Residential vs. non

15 April 2008

Historic and forecast growth by country & sector

Historic and forecast growth by country & sector

The near-term outlook for the North American construction market is dominated by the net effect of different cycles in the residential and non-residential markets. Both the US and Canada are seeing downward corrections in their housing markets, while non-residential structural investment growth has been strong. Mexico on the other hand will see a stable relationship between the residential and non-residential segments, but its impact will be dwarfed by its economically larger neighbours.

The US residential market has already declined significantly from its cyclical peak, due to escalating house prices that eroded affordability and led to supply outstripping demand. The problem has been compounded by increasing defaults in the ‘subprime’ mortgage market - lending to people with poor credit histories. This will increase the inventory of unsold homes further by forcing lenders to tighten their criteria, depressing home prices further.

Housing starts have a bit further to fall, but will turn the corner in 2007, although home sales will not recover until 2008. A weak market has been made worse by insurance companies, which are cutting back on writing new homeowners’ policies in states threatened by hurricanes.

In contrast, US non-residential construction rebounded in 2006, boosted by rising utilisation rates, falling office vacancy rates and post-hurricane rebuilding. Strong corporate profits provided both the business confidence to invest as well as a source of funding.

However, the peak of the current nonresidential building cycle has passed. The economy will slow in 2007 leading to reduced corporate profits, slower absorption of properties and stabilising utilisation rates. Construction of retail structures seems particularly exposed as reduced homeowner equity removes some of the impetus that has fuelled consumer spending in recent years.

Our second graph, showing trends in some of the key non-residential construction sub-sectors, illustrates the cyclical nature of construction investment and provides a window on the expected path for key commercial and manufacturing segments. The peak of the current cycle appears to have come last year, and this building cycle has been less pronounced than others.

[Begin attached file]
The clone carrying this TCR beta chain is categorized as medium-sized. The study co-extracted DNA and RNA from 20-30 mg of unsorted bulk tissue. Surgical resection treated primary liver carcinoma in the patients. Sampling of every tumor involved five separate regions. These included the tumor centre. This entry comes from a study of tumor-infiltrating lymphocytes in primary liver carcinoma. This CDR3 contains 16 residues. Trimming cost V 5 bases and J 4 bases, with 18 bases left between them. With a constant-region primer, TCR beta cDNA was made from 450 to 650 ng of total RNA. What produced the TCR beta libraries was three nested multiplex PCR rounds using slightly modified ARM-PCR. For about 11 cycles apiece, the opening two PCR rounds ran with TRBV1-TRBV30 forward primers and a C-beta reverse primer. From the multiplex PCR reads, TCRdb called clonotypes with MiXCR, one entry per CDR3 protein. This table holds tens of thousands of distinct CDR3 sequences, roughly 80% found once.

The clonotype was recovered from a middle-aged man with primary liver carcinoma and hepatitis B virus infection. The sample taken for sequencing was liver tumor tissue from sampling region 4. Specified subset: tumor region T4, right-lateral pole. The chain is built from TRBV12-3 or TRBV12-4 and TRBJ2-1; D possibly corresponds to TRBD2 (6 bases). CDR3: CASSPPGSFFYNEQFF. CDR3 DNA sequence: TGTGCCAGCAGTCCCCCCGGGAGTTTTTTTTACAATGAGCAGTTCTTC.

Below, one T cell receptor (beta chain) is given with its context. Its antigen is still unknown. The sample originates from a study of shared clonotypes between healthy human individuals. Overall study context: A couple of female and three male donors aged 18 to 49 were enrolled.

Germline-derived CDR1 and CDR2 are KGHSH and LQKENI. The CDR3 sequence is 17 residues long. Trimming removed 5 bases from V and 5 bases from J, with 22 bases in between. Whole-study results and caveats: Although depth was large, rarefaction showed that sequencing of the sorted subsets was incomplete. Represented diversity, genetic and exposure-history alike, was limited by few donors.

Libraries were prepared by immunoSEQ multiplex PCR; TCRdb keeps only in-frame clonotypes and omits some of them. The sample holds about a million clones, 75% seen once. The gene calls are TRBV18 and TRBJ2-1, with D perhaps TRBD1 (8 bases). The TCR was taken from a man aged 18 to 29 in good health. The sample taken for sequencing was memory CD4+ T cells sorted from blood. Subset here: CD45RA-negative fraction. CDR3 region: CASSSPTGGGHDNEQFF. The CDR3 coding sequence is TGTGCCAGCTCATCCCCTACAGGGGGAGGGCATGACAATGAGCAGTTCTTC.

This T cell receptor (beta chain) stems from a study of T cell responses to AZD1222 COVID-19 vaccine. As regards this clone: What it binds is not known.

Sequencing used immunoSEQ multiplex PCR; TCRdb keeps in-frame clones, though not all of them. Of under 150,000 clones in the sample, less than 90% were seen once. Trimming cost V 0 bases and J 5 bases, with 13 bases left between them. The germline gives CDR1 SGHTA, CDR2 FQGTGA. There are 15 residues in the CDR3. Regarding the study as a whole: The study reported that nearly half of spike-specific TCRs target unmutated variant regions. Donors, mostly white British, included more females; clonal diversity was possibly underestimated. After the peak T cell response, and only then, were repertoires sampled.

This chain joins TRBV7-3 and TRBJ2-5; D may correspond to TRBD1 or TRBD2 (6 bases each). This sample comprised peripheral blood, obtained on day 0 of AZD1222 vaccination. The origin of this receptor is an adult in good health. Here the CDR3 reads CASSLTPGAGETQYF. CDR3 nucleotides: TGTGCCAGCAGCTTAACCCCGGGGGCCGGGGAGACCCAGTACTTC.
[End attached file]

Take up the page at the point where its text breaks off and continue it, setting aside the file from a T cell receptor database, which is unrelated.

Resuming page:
The good news is that the reduced scale of the upturn provides an opportunity for a prolonged period of real spending growth, which will be weaker than that recently experienced, but which avoids a significant downturn.

Canada

Canadian economic growth will slow in tandem with the US in 2007, due to their close ties and also due to lower energy prices and higher interest rates. The last few years has seen the Canadian economy running close to its capacity, which generated strong non-residential construction activity in 2006. However, as slowing growth creates slack, the impetus for further investment will taper off.

Canada's housing market had less speculative activity than was seen in the US, and while residential investment will contract about -5% in 2007, it will not see the magnitude of the correction the US will experience - about -14%. Canada's growth will be concentrated in British Columbia and energy-rich Alberta, while the centre and east of the country show modest gains at best.

Mexico

Mexican output growth, on the other hand, will remain relatively robust in 2007. The economy should continue to benefit from relatively lower interest rates with manufacturing and commerce leading the expansion. High world oil prices continue to boost government revenues and will allow increased public investment of +23% this year.

Strong investment rates have boosted the ratio of investment to GDP from +19% to +21% in Mexico since 2004. However, this is still low, and unless new and better infrastructure is provided to the economy, capacity restrictions will preclude a higher economic expansion.

North America represents the world's largest construction market. It offers good opportunity, but those doing business need to be aware of significant changes in the outlooks for key segments of the market and make the necessary allocations of their resources.

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